There is no doubt that the British rhythm and blues combo Dr Feelgood was as much a hot house for great guitarists as were The Yardbirds (Clapton, Beck, Page…), or that Wilko Johnson created the template on which the Feelgoods’ sound was built. And so, when in 1977 Wilko departed the band he lovingly formed with Lee Brilleaux, Sparko and The Big Figure, it left an impossible void.
For a moment, the Feelgoods’ considered seasoned pro Henry McCullough (Wings), and others, to step up to the plate. Not to ‘dis’ such capable musicians, but sometimes it takes more than musical chops to complement an existing combo and help drive it into a future it deserves. It was therefore major good fortune that brought the Feelgoods’ attention to one John Philip Cawthra, born London, 1951.
They ‘found’ him (and nearly didn’t) in Harlow, Essex. He was living in a squat with a guitar, an amp, and a stack of blues LPs. The Big Figure was sent to kidnap him, gangland style. He was told that his name was ‘a bit of a mouthful’, and so a telephone directory was slung in his direction, with the command, ‘pick yourself a name out of there’. The pages fell open at M, and ‘Mayo’ jumped out. When Lee Brilleaux observed that their new guitarist always seemed to have some medical complaint – ‘the gyp’ – ‘Gypie Mayo’ was born.
It was a tough challenge to follow the great Wilko Johnson, bur Gypie managed, and introduced into the Feelgood mix a broader musical palate. The sounds of Stax, Motown, and even Beatles-baked riffs suddenly fell at the group’s disposal. Mayo had listened to it all, absorbed it, and poured it out through every sinew of his dextrous chord-shaping fingers. Needless to say, Brilleaux was impressed.
It fell to Nick Lowe to fashion a whole album’s worth of material from a band that was still reeling from the departure of its major songwriter, Wilko. ‘I felt my job was to help them get a foot in the door,’ says Nick. ‘I used to go down to Canvey to their rehearsals, and helped to bring the songs together in a collaborative way. Gypie was a fantastic guitarist and he was perfect for them.’
The resulting album was Be Seeing You, and the following year Lowe was again called in to assist with a song for the next Dr Feelgood LP, Private Practice. ‘I think I might have been in bed when they called. I went over to Eden. I can’t remember if they had the title Milk And Alcohol, but we were talking about an experience we’d had in the States a few years earlier, when I was a Dr Feelgood roadie.’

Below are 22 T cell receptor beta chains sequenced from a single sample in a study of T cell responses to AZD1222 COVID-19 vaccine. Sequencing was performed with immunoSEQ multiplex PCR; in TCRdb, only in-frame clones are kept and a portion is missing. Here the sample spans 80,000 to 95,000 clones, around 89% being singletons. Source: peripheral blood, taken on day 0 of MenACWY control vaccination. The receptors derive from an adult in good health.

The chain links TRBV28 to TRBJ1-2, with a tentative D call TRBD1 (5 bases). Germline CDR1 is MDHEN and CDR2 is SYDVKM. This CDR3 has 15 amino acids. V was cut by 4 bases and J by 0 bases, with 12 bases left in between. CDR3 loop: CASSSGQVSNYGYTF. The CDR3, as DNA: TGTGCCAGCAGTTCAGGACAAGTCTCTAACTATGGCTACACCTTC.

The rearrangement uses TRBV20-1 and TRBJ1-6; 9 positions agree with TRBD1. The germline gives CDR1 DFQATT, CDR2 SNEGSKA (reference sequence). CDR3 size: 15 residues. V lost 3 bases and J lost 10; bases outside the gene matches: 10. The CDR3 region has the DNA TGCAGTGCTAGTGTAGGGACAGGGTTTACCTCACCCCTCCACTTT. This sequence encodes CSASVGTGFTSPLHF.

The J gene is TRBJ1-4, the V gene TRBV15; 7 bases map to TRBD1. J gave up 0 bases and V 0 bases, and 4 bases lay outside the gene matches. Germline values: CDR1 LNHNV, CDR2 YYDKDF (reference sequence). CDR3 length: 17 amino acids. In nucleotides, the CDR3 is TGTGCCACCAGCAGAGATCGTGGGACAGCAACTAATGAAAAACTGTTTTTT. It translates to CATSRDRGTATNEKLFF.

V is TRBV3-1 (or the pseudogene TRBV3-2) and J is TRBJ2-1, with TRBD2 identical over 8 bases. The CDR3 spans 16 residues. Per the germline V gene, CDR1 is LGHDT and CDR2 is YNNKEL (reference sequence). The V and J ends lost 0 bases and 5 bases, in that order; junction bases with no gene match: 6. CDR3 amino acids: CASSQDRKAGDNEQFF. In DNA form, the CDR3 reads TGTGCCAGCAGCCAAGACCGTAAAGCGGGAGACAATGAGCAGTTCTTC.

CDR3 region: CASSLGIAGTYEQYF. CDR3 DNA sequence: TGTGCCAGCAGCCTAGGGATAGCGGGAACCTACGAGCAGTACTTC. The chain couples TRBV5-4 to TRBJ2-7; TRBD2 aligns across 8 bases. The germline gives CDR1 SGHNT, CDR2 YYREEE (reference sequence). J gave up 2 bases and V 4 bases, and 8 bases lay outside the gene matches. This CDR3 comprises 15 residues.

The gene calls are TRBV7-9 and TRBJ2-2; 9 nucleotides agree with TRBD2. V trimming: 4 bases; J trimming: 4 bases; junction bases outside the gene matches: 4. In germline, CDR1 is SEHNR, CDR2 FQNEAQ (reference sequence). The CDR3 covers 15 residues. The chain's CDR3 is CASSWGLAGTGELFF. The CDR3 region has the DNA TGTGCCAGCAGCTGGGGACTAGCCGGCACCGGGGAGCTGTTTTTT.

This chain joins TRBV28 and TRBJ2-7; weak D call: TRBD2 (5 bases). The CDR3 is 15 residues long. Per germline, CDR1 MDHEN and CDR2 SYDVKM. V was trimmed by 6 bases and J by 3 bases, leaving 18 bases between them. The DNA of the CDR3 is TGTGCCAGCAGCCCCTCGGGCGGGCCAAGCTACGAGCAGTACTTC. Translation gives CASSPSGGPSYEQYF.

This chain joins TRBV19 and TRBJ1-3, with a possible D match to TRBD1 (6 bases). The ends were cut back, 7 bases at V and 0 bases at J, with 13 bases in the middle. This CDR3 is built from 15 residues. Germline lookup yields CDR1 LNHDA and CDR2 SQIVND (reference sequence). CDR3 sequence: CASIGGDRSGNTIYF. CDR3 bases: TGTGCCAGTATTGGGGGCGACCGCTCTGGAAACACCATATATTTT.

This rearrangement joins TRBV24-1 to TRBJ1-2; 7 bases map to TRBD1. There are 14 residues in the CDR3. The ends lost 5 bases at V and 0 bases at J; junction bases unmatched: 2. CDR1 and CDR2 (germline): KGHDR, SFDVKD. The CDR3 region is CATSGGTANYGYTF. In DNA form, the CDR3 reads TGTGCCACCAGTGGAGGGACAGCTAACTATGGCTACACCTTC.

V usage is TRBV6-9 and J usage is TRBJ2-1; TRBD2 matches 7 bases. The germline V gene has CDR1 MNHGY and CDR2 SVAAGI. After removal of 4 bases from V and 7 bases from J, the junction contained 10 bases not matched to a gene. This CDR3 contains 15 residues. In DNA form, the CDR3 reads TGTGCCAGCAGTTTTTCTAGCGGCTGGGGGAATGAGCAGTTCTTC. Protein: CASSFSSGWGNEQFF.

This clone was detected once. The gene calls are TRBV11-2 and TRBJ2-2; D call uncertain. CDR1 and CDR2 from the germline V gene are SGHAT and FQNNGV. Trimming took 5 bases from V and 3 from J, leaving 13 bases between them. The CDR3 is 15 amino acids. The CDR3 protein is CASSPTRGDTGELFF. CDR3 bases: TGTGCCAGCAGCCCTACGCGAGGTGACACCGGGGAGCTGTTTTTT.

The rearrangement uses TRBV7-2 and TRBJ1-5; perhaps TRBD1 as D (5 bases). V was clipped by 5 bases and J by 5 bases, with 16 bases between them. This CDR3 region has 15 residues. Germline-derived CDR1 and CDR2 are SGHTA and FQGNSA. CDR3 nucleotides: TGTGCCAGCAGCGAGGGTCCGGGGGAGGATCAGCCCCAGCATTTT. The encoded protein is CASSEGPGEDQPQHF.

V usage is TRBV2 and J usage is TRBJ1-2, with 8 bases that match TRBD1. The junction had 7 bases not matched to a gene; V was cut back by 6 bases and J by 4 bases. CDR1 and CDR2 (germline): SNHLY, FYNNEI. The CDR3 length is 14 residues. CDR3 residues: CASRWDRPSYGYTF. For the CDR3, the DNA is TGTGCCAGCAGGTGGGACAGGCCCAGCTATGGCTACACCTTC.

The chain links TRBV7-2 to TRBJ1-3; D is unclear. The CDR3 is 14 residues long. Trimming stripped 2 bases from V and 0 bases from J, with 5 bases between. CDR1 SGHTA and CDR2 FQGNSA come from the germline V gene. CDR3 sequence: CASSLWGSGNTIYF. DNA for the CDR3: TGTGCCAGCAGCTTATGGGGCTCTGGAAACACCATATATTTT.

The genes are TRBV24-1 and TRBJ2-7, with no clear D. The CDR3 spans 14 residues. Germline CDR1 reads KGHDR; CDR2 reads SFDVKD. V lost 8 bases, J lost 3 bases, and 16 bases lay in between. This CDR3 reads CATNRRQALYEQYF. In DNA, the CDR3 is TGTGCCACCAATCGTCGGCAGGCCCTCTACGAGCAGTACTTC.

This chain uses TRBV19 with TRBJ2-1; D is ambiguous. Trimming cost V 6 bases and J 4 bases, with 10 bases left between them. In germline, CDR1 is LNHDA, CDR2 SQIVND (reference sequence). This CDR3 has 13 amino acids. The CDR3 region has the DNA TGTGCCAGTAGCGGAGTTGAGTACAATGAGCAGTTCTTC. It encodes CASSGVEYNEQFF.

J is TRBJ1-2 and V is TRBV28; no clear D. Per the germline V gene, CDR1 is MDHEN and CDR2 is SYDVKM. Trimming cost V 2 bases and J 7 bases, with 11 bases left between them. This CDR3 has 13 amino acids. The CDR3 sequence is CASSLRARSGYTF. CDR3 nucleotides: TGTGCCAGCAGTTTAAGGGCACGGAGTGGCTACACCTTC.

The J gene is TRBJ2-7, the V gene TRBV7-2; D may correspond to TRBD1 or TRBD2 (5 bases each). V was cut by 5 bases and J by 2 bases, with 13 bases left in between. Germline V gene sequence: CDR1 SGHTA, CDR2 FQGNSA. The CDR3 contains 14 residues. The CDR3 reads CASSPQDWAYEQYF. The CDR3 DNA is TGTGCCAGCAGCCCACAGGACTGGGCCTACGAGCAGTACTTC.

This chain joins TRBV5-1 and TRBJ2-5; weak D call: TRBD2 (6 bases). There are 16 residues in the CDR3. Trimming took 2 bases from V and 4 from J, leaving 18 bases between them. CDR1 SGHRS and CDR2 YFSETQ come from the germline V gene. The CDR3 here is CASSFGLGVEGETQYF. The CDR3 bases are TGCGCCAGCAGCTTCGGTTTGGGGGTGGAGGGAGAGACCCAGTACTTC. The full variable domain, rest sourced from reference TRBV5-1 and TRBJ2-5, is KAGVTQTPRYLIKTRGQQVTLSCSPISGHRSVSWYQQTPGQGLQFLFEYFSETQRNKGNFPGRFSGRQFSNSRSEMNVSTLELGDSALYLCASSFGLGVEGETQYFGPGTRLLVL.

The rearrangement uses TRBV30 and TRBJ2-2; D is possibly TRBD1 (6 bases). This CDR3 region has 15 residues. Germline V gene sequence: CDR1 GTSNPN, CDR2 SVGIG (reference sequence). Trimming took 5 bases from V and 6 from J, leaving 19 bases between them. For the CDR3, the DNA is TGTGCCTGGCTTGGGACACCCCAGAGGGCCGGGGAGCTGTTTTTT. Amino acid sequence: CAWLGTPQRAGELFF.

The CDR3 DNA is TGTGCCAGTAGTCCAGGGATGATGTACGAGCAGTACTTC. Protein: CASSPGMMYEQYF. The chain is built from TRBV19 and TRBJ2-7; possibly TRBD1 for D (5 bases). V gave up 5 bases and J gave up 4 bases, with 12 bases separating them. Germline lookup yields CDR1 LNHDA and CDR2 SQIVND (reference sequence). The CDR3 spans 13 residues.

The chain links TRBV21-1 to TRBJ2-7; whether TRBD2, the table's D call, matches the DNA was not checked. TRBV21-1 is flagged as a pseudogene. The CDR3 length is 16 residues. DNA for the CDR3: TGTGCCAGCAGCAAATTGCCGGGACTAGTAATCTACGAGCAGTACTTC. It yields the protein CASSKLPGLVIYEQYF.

Milk And Alcohol, based on a guitar riff by Gypie, became the Feelgoods’ biggest hit single. They had also scored with a cover of Mickey Jupp’s Down At The Doctors, and it was the success of these records in 1978/79 that fuelled the Feelgoods’ bankability on the live circuit throughout the turn of the next decade.
But by 1980 Gypie had become tired of being part of a relentless touring machine, not that he disliked the music, the great album A Case Of The Shakes was testament to the musical excitement he helped create. But the constant strain of being pulled away from his young family was too much, He had also fallen victim to drug abuse, as he openly admitted to me earlier this year. ‘We worked ourselves a little bit too hard,’ he said. ‘There were two reasons I quit; one was domestic, and the other was that we simply didn’t have time to work on the music. We were burnt out and it was down to me to be the creative one and come up with ideas. I felt I wasn’t able to fill that role. I’m not proud of the fact I became addicted, but I’m not deeply, deeply ashamed either.’
Many years passed before Gypie settled into his next name band, the re-formed Yardbirds. To fill the shoes of their legendary players like Clapton and Beck was a doddle for Gypie. He had it all down, a master player, and a true gentleman. In more recent times Gypie travelled to Japan with former surviving Feelgoods colleagues Sparko and Figure as ‘The Lone Sharks’, and also became a guitar teacher in Bath.
A DVD set of Dr Feelgood ‘Live at Rockpalast’ (1980) is released on Repertoire Records.
The totality of Gypie’s recorded work with Dr Feelgood can be found on the luxury box set ‘Taking No Prisoners’.